Episode Reviews (4)
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Poor Rose. . .
This episode is different. You do not laugh at Rose\'s vulnerability in this episode. Instead, you feel sorry for her, as this man is trying to take great advantage of her. You begin to feel bad for her because you know her character is not aware of what is going on to her. A well written episode if I do say so.
Rose considers moving in with a man who "knew" Charlie.
I thought this was a great episode, because it proved just how much Rose really loved Charlie. I felt so bad when I learned that the guy was using her, and it made it all the more special because Rose didn't catch on and that look in her eye was just all about admiring a man she thought knew her late husband. Although I did not like the character of Buddy at all, I think it was nice that he gave her back the pocket watch and left her with her memories. I thought it was beautiful when Rose was in her bed at the end and she says "Goodnight, Charlie. I love you." That was so beautiful.moreless
One of the clearest expressions of Rose's mourning of Charlie -- a superb episode
Kathy Speer and Terry Grossman wrote this gem of an episode, a brilliant combination of sadness and humor. Betty White's performance was pitch perfect, combining her usual elements of character naivete and innocence with an additional emphasis on complex love lost and painful mourning.
Charlie's Buddy focuses on the appearance of one of Charlie's pals from the war. His name is Buddy (ah, clever), and he visits Rose in Miami to see what was so special about this girl. Rose then reminisces with him about his life with Charlie as they walk in the park. The writers give substantial due to the deep love Rose had for Charlie, and it was a gift to see Betty White so wonderfully portray this. Rose was most endearing when she discussed Charlie (Take the episode "A Piece of Cake" from Season 2, where Rose celebrates her final birthday alone in St. Olaf). This episode is proof of that.
It becomes clear, however, that Buddy has more malicious intentions than at first apparent. Dorothy becomes alarmed when she hears of the financial activity that Buddy recommends to Rose. After a brief investigation, she learns that Buddy is there to swindle Rose from her finances. Unfortunately, she learns too late and must wait from Rose to return from her latest visit with Buddy (By this point, Buddy has expressed his "love" for Rose and wishes for them to move away and live together).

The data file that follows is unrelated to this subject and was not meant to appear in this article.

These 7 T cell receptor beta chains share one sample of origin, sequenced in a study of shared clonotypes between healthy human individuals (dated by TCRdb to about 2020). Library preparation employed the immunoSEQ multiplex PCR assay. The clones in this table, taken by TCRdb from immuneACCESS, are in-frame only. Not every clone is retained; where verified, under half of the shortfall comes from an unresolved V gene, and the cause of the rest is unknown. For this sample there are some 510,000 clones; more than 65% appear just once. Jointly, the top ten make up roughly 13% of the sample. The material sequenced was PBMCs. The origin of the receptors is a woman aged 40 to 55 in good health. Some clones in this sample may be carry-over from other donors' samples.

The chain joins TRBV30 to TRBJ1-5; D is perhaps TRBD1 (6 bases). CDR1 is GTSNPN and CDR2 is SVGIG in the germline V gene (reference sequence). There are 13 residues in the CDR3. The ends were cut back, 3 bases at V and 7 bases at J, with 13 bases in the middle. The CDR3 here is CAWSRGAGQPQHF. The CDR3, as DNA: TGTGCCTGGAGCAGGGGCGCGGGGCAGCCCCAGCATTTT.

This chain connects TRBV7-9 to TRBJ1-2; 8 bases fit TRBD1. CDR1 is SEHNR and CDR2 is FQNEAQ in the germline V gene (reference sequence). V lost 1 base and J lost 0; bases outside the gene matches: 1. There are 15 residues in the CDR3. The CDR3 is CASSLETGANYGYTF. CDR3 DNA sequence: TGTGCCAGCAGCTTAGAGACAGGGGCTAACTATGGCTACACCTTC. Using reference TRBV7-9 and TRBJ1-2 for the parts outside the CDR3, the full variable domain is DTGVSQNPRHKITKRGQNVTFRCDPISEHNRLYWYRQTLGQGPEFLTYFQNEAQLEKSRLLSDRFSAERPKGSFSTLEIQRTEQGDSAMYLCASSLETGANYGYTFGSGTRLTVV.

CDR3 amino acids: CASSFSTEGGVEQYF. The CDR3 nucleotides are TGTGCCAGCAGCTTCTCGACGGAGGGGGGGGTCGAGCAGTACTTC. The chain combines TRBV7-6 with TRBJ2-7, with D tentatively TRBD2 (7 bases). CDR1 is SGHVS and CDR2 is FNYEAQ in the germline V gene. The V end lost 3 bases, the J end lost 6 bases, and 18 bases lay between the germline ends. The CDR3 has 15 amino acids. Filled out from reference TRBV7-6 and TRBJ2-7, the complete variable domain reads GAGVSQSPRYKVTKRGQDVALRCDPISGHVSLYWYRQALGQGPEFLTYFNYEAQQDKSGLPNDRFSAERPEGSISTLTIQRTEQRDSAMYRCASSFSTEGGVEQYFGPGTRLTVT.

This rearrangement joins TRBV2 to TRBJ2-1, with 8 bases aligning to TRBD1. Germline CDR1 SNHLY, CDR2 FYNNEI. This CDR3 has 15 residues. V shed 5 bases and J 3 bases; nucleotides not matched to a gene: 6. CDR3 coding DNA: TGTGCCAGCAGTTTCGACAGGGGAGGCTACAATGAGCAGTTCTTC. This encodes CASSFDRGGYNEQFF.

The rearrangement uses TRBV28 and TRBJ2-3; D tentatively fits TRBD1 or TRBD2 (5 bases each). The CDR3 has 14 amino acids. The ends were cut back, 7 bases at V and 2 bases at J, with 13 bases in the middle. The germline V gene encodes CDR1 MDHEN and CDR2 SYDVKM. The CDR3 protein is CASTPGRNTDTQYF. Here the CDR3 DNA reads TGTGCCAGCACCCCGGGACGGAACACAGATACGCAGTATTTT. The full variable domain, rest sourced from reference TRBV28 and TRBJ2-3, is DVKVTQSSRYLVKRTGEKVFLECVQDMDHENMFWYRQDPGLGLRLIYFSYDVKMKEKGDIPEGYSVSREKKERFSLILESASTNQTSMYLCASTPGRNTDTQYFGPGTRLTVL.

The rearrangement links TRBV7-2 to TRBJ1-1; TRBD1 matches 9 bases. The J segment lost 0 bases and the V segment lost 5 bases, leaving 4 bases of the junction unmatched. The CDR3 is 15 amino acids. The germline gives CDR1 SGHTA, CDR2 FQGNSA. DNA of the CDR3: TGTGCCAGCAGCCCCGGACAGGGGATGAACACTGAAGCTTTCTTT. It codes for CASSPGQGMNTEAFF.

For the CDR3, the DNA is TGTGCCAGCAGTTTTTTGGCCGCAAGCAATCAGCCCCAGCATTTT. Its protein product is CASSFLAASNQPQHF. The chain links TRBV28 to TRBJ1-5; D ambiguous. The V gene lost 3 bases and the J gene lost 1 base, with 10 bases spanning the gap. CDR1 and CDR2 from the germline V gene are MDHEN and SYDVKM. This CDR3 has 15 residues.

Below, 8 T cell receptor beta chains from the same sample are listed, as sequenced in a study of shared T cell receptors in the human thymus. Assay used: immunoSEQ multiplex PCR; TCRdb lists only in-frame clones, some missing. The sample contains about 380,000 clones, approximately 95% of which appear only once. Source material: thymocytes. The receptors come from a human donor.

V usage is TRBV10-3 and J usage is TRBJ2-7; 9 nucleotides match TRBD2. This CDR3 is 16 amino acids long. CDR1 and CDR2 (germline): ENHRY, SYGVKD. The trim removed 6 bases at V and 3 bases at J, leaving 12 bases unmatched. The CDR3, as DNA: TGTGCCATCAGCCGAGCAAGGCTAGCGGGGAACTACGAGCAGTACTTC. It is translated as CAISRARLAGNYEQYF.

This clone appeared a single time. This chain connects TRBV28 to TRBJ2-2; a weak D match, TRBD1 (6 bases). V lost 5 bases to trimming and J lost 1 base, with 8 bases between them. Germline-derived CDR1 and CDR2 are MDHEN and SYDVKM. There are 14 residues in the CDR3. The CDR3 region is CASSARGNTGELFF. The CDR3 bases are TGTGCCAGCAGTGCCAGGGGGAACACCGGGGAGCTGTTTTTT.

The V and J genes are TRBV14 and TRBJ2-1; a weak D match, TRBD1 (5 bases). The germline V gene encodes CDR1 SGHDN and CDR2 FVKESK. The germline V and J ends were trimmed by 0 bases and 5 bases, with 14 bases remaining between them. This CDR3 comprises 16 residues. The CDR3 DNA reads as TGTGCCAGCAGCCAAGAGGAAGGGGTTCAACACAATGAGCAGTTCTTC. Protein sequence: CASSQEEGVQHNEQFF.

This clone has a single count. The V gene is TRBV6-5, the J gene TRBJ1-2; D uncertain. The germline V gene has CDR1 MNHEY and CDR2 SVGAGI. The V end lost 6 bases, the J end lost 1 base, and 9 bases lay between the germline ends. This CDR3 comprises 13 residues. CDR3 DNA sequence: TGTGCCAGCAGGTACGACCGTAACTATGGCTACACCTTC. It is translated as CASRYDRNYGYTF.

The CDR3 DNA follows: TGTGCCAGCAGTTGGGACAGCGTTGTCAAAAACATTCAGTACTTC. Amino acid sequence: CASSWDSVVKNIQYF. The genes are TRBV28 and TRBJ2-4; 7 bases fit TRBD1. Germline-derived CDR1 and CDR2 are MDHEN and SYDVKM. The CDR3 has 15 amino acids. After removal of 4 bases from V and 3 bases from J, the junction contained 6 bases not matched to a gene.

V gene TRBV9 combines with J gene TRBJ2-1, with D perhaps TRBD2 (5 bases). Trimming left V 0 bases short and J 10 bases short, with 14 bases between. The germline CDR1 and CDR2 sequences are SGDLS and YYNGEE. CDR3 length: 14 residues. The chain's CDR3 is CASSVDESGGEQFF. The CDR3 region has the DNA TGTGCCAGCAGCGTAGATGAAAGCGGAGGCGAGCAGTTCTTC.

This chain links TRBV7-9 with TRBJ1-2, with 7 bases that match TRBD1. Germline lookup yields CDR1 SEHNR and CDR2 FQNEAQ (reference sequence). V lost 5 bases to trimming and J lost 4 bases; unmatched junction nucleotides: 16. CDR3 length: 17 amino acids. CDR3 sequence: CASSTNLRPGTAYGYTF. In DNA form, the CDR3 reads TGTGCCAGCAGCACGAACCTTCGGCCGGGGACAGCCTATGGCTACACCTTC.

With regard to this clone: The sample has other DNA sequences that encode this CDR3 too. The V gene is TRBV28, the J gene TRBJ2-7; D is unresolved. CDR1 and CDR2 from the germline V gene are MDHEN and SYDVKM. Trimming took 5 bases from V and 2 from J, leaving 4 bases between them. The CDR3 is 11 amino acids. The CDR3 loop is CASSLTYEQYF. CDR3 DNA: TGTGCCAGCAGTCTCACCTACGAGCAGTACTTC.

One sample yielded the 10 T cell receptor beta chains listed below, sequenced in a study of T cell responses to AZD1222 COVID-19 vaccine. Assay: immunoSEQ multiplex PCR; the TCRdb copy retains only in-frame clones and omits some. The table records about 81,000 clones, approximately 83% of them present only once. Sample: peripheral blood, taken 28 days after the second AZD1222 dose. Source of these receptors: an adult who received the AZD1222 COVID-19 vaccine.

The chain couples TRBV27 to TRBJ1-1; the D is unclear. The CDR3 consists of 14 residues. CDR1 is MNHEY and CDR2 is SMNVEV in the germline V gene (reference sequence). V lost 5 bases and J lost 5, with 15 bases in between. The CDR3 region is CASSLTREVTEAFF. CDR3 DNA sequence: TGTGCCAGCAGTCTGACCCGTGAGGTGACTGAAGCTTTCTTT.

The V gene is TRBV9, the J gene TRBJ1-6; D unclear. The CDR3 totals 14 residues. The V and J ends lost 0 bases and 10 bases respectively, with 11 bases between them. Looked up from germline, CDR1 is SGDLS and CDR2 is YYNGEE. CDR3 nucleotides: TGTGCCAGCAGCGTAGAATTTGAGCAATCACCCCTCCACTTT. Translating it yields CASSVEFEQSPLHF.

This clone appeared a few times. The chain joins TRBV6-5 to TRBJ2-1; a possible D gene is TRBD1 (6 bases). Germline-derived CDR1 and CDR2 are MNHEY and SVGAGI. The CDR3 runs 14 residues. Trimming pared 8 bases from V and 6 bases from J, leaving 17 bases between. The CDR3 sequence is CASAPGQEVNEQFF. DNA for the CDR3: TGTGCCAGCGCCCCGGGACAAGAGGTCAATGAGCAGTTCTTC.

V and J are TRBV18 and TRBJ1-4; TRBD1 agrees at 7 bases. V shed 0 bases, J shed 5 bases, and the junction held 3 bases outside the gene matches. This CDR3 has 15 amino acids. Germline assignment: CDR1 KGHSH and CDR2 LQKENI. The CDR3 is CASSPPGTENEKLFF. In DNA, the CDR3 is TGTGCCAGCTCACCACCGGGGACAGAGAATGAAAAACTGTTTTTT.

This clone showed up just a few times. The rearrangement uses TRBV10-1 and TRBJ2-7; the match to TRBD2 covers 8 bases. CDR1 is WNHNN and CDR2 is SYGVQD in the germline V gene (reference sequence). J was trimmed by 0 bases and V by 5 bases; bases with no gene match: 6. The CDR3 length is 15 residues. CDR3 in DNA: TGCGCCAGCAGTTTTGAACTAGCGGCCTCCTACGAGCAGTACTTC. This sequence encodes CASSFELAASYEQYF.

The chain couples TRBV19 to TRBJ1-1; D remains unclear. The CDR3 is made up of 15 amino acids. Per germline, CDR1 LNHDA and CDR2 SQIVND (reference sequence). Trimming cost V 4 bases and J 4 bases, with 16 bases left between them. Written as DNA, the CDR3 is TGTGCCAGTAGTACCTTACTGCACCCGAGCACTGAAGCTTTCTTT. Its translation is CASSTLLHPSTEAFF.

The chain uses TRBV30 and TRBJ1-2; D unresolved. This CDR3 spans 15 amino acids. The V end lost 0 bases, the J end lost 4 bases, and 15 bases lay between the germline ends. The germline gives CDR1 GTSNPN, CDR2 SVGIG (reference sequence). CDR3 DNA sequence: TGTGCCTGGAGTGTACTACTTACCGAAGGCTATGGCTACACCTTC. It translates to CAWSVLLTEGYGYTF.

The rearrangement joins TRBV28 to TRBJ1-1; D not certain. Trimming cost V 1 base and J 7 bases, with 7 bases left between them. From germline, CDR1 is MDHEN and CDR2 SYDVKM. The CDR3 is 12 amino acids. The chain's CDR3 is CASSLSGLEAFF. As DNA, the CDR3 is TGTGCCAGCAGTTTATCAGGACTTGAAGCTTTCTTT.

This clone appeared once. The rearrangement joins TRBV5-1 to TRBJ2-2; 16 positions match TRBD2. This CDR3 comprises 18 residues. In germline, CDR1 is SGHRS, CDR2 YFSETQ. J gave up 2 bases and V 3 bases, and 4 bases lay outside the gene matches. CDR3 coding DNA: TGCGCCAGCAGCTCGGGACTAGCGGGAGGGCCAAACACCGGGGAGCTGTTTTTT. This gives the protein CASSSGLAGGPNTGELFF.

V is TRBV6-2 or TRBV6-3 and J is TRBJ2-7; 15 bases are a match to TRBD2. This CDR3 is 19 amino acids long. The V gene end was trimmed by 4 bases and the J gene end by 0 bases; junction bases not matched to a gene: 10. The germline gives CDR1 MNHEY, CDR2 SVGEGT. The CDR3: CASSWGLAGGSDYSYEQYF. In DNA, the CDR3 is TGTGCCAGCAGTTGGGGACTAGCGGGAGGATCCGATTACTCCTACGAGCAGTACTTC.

But Rose pulls through in amazing fashion. Rose realizes she is not in love with Buddy but instead is in love with Charlie and their life together. So she turns him down, but offers him a gift -- an expensive watch that Charlie owned.
And Buddy pulls through too. He turns her down, saying that he's taken enough from her. "Take care, Rose. You're a special lady." Yes, she is.
The subplot of the episode was enjoyable comedic. Dorothy, Blanche, and Sophia are all buying new dresses for a social event, but they seem to have rotten luck at buying "different" dresses. This leads to an amusing "I look prettier than you" argument between Blanche and Dorothy and later an hysterically funny "Now you know how it looks" retort from Sophia.
All of these girls are special ladies. What a fine episode from a show clearly at the top of its game.moreless
In this episode, Rose is visited by an old army buddy of her late husband Charlie's named Buddy. He then takes Rose around and professes his love for her, and then asks her to move back home.
I like this episode. It has some interesting plot devices in it. Many of these characters you see on television are hardly ever talked about, unless they play a big part in something. But this episode takes a look at Rose's trust and decision-makings. Also, it has some very witty things going on in the background. But at the same time, this episode keeps its main plot just that--main. It doesn't bury it in other types of crappy subplots. It stays true to its form. You can't help but feel sorry for poor Rose as you watch her go through this. A must-see for any Golden Girls fan.moreless